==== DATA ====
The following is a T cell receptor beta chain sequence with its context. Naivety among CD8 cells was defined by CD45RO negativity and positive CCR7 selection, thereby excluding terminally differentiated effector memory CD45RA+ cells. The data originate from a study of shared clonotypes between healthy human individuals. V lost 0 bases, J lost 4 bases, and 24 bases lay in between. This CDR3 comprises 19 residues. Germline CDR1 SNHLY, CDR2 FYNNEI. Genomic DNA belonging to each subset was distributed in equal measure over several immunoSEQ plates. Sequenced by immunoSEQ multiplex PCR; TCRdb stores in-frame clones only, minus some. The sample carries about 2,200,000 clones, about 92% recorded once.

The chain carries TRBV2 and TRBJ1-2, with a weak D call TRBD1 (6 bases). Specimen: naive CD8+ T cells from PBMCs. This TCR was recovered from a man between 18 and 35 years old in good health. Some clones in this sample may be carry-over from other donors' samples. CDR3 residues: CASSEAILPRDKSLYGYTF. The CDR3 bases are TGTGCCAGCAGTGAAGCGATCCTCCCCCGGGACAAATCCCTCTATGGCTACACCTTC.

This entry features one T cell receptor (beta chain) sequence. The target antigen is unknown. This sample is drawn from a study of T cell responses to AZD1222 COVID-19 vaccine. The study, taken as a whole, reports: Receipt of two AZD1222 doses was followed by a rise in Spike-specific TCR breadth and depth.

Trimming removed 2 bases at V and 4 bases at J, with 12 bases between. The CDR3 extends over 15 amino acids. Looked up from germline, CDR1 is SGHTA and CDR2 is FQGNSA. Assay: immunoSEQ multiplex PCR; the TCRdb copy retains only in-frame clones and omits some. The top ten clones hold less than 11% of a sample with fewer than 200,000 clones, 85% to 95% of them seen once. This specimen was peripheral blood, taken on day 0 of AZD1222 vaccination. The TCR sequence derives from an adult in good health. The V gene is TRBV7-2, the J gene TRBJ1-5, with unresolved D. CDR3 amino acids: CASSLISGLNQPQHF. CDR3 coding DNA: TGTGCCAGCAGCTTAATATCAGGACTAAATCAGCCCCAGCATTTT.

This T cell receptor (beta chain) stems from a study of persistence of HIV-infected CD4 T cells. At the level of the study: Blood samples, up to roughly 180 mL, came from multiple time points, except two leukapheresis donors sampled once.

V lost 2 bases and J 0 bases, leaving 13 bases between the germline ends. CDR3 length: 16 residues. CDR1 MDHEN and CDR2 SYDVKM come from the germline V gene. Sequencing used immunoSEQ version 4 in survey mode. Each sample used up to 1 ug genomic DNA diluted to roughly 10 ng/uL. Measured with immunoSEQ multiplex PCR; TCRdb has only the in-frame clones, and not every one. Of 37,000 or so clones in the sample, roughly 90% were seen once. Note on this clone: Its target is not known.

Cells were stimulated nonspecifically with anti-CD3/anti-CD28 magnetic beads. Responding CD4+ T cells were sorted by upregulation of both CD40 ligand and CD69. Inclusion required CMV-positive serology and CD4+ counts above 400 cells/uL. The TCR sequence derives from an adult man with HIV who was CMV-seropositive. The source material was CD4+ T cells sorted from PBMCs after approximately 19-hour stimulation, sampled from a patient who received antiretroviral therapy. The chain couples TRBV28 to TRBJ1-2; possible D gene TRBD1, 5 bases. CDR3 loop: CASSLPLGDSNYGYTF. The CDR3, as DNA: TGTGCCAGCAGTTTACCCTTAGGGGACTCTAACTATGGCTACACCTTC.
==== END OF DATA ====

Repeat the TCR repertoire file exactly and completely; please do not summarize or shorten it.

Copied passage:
The following is a T cell receptor beta chain sequence with its context. Naivety among CD8 cells was defined by CD45RO negativity and positive CCR7 selection, thereby excluding terminally differentiated effector memory CD45RA+ cells. The data originate from a study of shared clonotypes between healthy human individuals. V lost 0 bases, J lost 4 bases, and 24 bases lay in between. This CDR3 comprises 19 residues. Germline CDR1 SNHLY, CDR2 FYNNEI. Genomic DNA belonging to each subset was distributed in equal measure over several immunoSEQ plates. Sequenced by immunoSEQ multiplex PCR; TCRdb stores in-frame clones only, minus some. The sample carries about 2,200,000 clones, about 92% recorded once.

The chain carries TRBV2 and TRBJ1-2, with a weak D call TRBD1 (6 bases). Specimen: naive CD8+ T cells from PBMCs. This TCR was recovered from a man between 18 and 35 years old in good health. Some clones in this sample may be carry-over from other donors' samples. CDR3 residues: CASSEAILPRDKSLYGYTF. The CDR3 bases are TGTGCCAGCAGTGAAGCGATCCTCCCCCGGGACAAATCCCTCTATGGCTACACCTTC.

This entry features one T cell receptor (beta chain) sequence. The target antigen is unknown. This sample is drawn from a study of T cell responses to AZD1222 COVID-19 vaccine. The study, taken as a whole, reports: Receipt of two AZD1222 doses was followed by a rise in Spike-specific TCR breadth and depth.

Trimming removed 2 bases at V and 4 bases at J, with 12 bases between. The CDR3 extends over 15 amino acids. Looked up from germline, CDR1 is SGHTA and CDR2 is FQGNSA. Assay: immunoSEQ multiplex PCR; the TCRdb copy retains only in-frame clones and omits some. The top ten clones hold less than 11% of a sample with fewer than 200,000 clones, 85% to 95% of them seen once. This specimen was peripheral blood, taken on day 0 of AZD1222 vaccination. The TCR sequence derives from an adult in good health. The V gene is TRBV7-2, the J gene TRBJ1-5, with unresolved D. CDR3 amino acids: CASSLISGLNQPQHF. CDR3 coding DNA: TGTGCCAGCAGCTTAATATCAGGACTAAATCAGCCCCAGCATTTT.

This T cell receptor (beta chain) stems from a study of persistence of HIV-infected CD4 T cells. At the level of the study: Blood samples, up to roughly 180 mL, came from multiple time points, except two leukapheresis donors sampled once.

V lost 2 bases and J 0 bases, leaving 13 bases between the germline ends. CDR3 length: 16 residues. CDR1 MDHEN and CDR2 SYDVKM come from the germline V gene. Sequencing used immunoSEQ version 4 in survey mode. Each sample used up to 1 ug genomic DNA diluted to roughly 10 ng/uL. Measured with immunoSEQ multiplex PCR; TCRdb has only the in-frame clones, and not every one. Of 37,000 or so clones in the sample, roughly 90% were seen once. Note on this clone: Its target is not known.

Cells were stimulated nonspecifically with anti-CD3/anti-CD28 magnetic beads. Responding CD4+ T cells were sorted by upregulation of both CD40 ligand and CD69. Inclusion required CMV-positive serology and CD4+ counts above 400 cells/uL. The TCR sequence derives from an adult man with HIV who was CMV-seropositive. The source material was CD4+ T cells sorted from PBMCs after approximately 19-hour stimulation, sampled from a patient who received antiretroviral therapy. The chain couples TRBV28 to TRBJ1-2; possible D gene TRBD1, 5 bases. CDR3 loop: CASSLPLGDSNYGYTF. The CDR3, as DNA: TGTGCCAGCAGTTTACCCTTAGGGGACTCTAACTATGGCTACACCTTC.